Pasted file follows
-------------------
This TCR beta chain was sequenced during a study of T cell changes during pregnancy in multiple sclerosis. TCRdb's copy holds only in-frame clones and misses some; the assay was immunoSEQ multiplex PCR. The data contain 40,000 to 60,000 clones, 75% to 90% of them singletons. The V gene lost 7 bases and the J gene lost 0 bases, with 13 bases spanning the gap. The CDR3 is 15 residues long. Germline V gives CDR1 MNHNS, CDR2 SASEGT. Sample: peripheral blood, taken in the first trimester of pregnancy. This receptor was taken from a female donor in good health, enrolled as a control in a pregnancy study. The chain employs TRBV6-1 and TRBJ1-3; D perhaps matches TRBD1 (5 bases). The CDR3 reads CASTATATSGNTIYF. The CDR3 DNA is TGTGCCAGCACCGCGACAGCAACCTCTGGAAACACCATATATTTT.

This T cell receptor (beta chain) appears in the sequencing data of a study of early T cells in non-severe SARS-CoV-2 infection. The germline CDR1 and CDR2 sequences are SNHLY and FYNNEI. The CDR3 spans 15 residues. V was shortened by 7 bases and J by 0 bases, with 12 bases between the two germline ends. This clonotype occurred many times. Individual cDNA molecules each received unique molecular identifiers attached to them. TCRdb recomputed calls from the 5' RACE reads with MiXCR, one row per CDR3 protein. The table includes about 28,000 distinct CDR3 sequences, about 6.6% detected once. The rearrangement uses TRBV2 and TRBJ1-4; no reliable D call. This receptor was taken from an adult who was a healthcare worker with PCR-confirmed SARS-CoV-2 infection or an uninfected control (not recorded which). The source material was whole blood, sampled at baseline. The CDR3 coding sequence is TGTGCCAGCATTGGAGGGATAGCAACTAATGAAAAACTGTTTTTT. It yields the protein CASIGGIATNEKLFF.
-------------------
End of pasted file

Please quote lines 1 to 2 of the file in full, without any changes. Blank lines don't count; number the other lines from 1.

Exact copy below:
This TCR beta chain was sequenced during a study of T cell changes during pregnancy in multiple sclerosis. TCRdb's copy holds only in-frame clones and misses some; the assay was immunoSEQ multiplex PCR. The data contain 40,000 to 60,000 clones, 75% to 90% of them singletons. The V gene lost 7 bases and the J gene lost 0 bases, with 13 bases spanning the gap. The CDR3 is 15 residues long. Germline V gives CDR1 MNHNS, CDR2 SASEGT. Sample: peripheral blood, taken in the first trimester of pregnancy. This receptor was taken from a female donor in good health, enrolled as a control in a pregnancy study. The chain employs TRBV6-1 and TRBJ1-3; D perhaps matches TRBD1 (5 bases). The CDR3 reads CASTATATSGNTIYF. The CDR3 DNA is TGTGCCAGCACCGCGACAGCAACCTCTGGAAACACCATATATTTT.

This T cell receptor (beta chain) appears in the sequencing data of a study of early T cells in non-severe SARS-CoV-2 infection. The germline CDR1 and CDR2 sequences are SNHLY and FYNNEI. The CDR3 spans 15 residues. V was shortened by 7 bases and J by 0 bases, with 12 bases between the two germline ends. This clonotype occurred many times. Individual cDNA molecules each received unique molecular identifiers attached to them. TCRdb recomputed calls from the 5' RACE reads with MiXCR, one row per CDR3 protein. The table includes about 28,000 distinct CDR3 sequences, about 6.6% detected once. The rearrangement uses TRBV2 and TRBJ1-4; no reliable D call. This receptor was taken from an adult who was a healthcare worker with PCR-confirmed SARS-CoV-2 infection or an uninfected control (not recorded which). The source material was whole blood, sampled at baseline. The CDR3 coding sequence is TGTGCCAGCATTGGAGGGATAGCAACTAATGAAAAACTGTTTTTT. It yields the protein CASIGGIATNEKLFF.